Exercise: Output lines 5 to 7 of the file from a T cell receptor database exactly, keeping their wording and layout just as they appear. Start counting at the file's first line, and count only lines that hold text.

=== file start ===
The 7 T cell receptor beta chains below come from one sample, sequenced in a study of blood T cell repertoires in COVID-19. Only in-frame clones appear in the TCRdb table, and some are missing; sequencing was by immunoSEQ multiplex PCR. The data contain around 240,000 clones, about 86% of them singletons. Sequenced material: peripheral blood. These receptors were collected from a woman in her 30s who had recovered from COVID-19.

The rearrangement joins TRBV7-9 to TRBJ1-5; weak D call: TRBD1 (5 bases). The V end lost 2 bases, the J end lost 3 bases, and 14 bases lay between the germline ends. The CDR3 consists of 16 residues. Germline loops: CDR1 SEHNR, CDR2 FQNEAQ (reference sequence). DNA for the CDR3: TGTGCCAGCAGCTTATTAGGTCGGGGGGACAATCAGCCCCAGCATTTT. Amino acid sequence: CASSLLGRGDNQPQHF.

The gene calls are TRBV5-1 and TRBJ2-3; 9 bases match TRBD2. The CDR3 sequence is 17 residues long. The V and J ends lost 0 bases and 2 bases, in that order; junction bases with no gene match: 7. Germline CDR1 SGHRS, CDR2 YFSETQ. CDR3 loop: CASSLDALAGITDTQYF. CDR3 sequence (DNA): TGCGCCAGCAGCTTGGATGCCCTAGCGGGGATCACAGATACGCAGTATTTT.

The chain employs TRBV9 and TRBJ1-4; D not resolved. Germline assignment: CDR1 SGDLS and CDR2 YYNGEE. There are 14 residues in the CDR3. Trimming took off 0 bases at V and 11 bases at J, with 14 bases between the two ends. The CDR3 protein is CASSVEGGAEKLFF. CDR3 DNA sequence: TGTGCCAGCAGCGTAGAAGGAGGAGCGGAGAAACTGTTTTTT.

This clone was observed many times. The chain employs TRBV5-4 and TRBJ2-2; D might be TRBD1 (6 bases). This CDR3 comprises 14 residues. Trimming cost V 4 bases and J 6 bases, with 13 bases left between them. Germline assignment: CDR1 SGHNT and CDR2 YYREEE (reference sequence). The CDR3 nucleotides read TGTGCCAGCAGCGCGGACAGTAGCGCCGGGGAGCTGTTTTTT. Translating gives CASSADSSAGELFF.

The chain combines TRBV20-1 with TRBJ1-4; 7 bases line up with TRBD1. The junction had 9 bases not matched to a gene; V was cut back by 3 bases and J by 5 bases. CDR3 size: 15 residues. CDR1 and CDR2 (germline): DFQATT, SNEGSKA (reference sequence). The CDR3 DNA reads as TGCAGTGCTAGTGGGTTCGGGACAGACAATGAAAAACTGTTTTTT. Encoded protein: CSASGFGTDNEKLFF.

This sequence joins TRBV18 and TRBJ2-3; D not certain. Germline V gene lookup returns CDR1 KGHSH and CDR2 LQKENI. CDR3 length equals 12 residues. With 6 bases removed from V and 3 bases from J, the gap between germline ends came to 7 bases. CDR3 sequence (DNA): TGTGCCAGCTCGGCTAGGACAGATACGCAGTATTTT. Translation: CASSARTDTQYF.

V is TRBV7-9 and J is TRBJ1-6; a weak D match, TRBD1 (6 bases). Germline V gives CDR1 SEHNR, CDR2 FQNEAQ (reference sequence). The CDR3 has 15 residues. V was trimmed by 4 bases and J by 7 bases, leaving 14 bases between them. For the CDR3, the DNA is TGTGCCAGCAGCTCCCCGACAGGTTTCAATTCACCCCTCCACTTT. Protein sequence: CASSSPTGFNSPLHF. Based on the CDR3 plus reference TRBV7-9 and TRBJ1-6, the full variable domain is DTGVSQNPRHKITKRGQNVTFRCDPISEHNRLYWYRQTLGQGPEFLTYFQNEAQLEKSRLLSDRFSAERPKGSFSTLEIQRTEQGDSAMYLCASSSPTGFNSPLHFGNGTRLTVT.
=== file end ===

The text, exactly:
This clone was observed many times. The chain employs TRBV5-4 and TRBJ2-2; D might be TRBD1 (6 bases). This CDR3 comprises 14 residues. Trimming cost V 4 bases and J 6 bases, with 13 bases left between them. Germline assignment: CDR1 SGHNT and CDR2 YYREEE (reference sequence). The CDR3 nucleotides read TGTGCCAGCAGCGCGGACAGTAGCGCCGGGGAGCTGTTTTTT. Translating gives CASSADSSAGELFF.

The chain combines TRBV20-1 with TRBJ1-4; 7 bases line up with TRBD1. The junction had 9 bases not matched to a gene; V was cut back by 3 bases and J by 5 bases. CDR3 size: 15 residues. CDR1 and CDR2 (germline): DFQATT, SNEGSKA (reference sequence). The CDR3 DNA reads as TGCAGTGCTAGTGGGTTCGGGACAGACAATGAAAAACTGTTTTTT. Encoded protein: CSASGFGTDNEKLFF.

This sequence joins TRBV18 and TRBJ2-3; D not certain. Germline V gene lookup returns CDR1 KGHSH and CDR2 LQKENI. CDR3 length equals 12 residues. With 6 bases removed from V and 3 bases from J, the gap between germline ends came to 7 bases. CDR3 sequence (DNA): TGTGCCAGCTCGGCTAGGACAGATACGCAGTATTTT. Translation: CASSARTDTQYF.